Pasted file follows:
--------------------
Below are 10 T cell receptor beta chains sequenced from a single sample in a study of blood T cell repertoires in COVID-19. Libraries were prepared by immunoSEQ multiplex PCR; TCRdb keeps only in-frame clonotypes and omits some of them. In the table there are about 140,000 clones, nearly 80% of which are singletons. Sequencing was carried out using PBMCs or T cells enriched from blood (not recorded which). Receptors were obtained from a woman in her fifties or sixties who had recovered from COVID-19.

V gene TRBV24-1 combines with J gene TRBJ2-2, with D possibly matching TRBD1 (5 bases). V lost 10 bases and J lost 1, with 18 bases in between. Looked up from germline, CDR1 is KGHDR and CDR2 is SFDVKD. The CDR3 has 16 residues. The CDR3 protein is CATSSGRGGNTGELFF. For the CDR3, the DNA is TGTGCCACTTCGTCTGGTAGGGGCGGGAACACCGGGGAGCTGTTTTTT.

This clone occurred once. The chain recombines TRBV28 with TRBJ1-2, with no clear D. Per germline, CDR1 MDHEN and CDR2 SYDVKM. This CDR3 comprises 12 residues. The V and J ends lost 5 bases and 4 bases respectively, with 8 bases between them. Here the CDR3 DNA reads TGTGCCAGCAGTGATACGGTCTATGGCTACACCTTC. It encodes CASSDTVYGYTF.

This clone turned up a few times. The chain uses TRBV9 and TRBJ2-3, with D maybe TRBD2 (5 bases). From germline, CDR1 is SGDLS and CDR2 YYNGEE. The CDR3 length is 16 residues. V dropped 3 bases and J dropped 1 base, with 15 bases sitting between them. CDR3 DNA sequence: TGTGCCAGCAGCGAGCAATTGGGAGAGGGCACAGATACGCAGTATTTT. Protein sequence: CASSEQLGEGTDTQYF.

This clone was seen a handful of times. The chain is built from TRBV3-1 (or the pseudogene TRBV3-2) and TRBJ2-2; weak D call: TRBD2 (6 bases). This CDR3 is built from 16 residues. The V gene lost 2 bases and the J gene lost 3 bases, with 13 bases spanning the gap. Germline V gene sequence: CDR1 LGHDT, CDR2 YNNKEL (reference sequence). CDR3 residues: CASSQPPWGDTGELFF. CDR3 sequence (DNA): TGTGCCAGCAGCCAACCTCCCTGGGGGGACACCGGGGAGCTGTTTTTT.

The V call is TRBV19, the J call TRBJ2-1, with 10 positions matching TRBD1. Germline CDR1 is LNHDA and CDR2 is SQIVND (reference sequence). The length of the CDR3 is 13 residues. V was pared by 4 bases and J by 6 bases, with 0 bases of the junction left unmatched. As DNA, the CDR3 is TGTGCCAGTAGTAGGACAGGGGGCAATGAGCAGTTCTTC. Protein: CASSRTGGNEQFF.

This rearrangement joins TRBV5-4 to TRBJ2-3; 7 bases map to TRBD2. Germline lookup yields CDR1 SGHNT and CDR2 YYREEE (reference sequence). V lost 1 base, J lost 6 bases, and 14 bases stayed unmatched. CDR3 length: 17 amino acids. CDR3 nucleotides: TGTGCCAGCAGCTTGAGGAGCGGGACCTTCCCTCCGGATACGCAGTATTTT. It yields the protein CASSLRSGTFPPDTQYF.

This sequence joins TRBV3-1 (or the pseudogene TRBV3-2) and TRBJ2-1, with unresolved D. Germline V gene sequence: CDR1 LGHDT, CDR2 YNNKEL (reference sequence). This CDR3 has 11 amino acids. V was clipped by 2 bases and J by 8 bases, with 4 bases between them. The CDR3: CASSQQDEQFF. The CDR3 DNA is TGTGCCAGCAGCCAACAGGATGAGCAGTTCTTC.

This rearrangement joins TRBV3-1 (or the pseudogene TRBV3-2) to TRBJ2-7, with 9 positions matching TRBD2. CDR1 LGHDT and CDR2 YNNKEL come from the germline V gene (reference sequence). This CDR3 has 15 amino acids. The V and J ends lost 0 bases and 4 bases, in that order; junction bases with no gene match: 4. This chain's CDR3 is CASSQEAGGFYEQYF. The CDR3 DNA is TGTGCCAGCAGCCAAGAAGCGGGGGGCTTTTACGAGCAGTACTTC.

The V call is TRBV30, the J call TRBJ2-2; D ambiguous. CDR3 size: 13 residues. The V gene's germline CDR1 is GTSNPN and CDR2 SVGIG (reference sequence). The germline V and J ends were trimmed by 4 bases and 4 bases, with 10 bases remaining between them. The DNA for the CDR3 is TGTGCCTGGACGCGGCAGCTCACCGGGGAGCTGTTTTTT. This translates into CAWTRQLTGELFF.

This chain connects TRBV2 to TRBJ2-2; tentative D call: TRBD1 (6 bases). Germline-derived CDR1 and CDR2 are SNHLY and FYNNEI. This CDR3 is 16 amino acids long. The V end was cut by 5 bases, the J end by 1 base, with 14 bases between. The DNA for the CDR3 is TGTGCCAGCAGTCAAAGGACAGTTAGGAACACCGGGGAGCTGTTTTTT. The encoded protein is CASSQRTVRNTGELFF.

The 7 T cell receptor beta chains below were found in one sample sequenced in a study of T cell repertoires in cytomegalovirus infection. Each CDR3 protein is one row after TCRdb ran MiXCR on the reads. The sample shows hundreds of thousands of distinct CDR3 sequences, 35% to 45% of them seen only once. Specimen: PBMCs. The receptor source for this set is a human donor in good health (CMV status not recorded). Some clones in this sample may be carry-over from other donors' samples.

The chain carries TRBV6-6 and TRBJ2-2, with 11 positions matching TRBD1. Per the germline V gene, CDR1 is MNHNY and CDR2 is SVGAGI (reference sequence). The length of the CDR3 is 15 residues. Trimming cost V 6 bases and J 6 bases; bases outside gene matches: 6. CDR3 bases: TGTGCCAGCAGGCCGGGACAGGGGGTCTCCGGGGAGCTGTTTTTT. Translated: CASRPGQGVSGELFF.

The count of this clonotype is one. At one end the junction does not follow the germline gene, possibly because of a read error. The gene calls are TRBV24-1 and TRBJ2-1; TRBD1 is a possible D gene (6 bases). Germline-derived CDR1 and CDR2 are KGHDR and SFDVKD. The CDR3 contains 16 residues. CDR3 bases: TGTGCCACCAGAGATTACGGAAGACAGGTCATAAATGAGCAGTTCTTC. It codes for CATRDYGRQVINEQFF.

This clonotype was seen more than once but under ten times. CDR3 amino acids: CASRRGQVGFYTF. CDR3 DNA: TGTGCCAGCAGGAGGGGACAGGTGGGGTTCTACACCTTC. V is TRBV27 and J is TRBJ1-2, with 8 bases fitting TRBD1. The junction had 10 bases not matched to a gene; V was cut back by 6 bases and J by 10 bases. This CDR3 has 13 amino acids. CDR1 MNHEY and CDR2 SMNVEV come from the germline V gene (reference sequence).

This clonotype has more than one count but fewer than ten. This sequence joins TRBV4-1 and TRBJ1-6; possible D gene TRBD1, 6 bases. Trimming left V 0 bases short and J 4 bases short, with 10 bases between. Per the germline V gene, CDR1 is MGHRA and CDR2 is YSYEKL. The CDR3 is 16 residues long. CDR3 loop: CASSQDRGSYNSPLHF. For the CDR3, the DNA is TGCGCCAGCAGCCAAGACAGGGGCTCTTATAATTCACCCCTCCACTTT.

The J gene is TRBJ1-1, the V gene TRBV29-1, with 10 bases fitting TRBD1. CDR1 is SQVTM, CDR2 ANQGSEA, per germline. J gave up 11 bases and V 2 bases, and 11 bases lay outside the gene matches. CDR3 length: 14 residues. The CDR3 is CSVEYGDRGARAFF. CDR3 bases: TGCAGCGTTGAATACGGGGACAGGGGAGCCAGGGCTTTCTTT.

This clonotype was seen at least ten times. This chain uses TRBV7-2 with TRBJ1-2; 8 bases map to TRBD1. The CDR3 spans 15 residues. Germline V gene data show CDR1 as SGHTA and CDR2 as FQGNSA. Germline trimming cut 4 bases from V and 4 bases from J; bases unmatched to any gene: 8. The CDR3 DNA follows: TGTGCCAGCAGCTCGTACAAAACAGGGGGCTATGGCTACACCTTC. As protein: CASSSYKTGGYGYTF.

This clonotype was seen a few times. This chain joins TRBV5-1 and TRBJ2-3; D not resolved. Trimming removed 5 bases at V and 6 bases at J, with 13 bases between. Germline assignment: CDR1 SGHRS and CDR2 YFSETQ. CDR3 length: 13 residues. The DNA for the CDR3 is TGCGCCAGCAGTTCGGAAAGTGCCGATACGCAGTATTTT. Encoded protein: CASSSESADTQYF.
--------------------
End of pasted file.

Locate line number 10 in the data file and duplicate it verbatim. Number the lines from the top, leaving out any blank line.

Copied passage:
The V call is TRBV30, the J call TRBJ2-2; D ambiguous. CDR3 size: 13 residues. The V gene's germline CDR1 is GTSNPN and CDR2 SVGIG (reference sequence). The germline V and J ends were trimmed by 4 bases and 4 bases, with 10 bases remaining between them. The DNA for the CDR3 is TGTGCCTGGACGCGGCAGCTCACCGGGGAGCTGTTTTTT. This translates into CAWTRQLTGELFF.